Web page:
The up and coming generations are in need of some bigger boots to fill. As soon as they have double digits to their age, immediate progress has undertaken, and finally they are pronounced teenagers. Only a decade has passed since their joyful births’ and already they’re pondering amongst high heels and skin tight dresses. No more games of hide and seek but the odd bit of truth or dare wouldn’t hurt, Barbie dolls are tossed into the trash and it’s now time for them to play dress up…
Yesterday, while browsing through ‘The Sun’ I came across an article about ‘Tesco’ selling ‘micro school skirts for girls of 9’. Basically, parents had been outraged about a school skirt that came over as provocative and supposedly sexy. The Hitch and Stitch is only 29.5cm long, shorter than my school ruler, which is a bit of an abomination. As the name suggests, the hemline had been hitched up to give the skirt a bit of a fashionable structure and because of this Tesco was immediately slammed;
Although, what I want to say on this subject is, why has Tesco decided to create a skirt like this for school? Obviously they had reason for making such a skirt, and didn’t just pluck the idea from the sky. I’m sorry to say, but girls of the age of nine are appealed to such skirts, and Tesco must’ve looked into this to make their profit.
Girls of this age group want to look like their older peers that adorn jeggings and crop tops and body-cons, this is exactly what they look up to, whether their parents like it or not. Also, what bothers me is the fact that if the dress was sold for anything else, like a social event, I don’t think a popularity of mothers would even think twice before buying their daughter something like this. I have seen many a times while walking through time, girls of the age of five wearing things for example like jeggings, and gladiator sandals, that totally resembles the looks of an eighteen year old.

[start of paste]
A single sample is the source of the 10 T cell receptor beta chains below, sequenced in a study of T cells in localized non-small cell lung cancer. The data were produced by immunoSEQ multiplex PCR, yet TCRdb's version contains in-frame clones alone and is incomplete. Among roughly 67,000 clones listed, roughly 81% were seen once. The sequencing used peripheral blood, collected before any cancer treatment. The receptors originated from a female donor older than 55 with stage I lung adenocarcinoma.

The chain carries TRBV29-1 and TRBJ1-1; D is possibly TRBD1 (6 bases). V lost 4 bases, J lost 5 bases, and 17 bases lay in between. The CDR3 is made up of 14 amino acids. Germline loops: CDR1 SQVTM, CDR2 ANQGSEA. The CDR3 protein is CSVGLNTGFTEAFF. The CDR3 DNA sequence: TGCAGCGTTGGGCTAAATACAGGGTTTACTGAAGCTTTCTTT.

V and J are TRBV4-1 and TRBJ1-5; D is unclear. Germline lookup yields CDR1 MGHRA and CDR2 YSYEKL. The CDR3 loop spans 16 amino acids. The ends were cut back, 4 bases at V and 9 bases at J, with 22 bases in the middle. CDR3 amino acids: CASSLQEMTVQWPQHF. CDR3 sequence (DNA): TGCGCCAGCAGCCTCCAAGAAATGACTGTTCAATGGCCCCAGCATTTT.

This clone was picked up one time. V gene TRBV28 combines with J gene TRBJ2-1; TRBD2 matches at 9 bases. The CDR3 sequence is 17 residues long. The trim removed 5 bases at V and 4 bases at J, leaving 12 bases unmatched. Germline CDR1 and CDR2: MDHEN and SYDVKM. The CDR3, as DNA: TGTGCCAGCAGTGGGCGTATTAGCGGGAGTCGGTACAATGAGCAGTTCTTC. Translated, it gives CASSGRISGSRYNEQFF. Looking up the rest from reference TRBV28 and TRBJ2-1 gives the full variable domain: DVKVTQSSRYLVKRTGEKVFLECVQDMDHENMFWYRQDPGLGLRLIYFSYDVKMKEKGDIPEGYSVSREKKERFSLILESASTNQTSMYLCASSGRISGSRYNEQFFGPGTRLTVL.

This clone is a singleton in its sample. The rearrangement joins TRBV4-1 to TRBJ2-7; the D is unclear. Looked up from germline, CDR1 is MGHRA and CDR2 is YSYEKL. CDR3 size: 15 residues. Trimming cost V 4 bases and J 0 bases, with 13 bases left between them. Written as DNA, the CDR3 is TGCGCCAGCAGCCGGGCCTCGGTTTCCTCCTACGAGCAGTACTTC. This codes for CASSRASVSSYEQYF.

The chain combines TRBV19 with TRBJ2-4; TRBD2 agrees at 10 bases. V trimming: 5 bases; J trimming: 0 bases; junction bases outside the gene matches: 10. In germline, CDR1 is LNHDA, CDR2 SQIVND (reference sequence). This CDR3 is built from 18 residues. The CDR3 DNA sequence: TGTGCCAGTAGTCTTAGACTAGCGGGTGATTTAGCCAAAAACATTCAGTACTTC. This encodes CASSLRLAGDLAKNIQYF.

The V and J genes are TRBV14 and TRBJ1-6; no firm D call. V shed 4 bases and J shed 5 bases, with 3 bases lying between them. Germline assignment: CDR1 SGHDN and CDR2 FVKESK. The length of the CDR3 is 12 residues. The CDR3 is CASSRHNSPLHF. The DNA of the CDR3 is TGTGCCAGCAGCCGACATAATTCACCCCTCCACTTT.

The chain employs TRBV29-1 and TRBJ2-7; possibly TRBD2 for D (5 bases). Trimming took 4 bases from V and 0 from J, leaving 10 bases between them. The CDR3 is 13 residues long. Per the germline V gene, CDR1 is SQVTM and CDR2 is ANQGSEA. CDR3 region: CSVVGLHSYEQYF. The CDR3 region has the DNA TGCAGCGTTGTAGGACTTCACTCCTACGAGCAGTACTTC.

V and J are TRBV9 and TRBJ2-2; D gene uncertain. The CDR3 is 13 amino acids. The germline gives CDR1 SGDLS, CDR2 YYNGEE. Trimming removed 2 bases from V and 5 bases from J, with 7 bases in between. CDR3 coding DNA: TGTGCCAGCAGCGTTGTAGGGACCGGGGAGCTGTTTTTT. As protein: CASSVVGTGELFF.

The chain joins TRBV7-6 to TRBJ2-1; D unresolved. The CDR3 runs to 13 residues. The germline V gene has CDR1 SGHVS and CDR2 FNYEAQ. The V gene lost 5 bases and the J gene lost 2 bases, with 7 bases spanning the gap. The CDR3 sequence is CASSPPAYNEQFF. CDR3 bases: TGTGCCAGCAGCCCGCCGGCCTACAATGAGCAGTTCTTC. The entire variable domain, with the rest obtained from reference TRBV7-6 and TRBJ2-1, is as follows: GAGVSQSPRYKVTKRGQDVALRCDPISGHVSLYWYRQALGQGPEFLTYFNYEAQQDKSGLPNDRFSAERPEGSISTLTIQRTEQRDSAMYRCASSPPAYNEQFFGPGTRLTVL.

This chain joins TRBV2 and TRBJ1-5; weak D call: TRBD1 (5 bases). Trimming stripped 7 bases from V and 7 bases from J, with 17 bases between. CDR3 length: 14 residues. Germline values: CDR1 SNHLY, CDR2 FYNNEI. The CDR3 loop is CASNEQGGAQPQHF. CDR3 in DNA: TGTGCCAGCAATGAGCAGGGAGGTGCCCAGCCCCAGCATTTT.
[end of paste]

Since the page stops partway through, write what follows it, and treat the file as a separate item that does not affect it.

The Sun then goes onto compare the skirt to a ‘modest… Sainsbury’s Skirt’ and a ‘Sensible… Asda’s Skirt’. I’m trying to contemplate back to when I was nine, and wondered which dress I would choose out of the three, and I think it would certainly be Tesco’s. To be honest, most girls do wear tights with the skirt, so not pairing the tights with it does make the child seem bare, but that could always be adjusted. Jane Hamilton – The Sun’s Consumer Editor – compares it to another product that was also the slammed, Primark’s padded bikinis for seven year olds, which is also ridiculous, but seven year olds shouldn’t even have bikinis!
Referring back to what I said in the introduction, some children of the up and coming generations are growing older way too quickly, and possibly do need to be taken down a peg or two.
What I think mothers’ should do is ask: why Tesco might’ve sold a skirt like that, before going on to accuse them.
Nine year olds are acting line nine-teen year olds and prefer to wear something cool rather than modest. They want to be responsible and considered an adult before they can even spell the word adolescent.
Don’t get me wrong, Tesco should also think about the parents who are buying their products and whether they think they are appropriate for their children, but also, I think media and reality really should categorize the audience a bit more and show distinctively whether that top should be for a nine year old, or for a nineteen year old.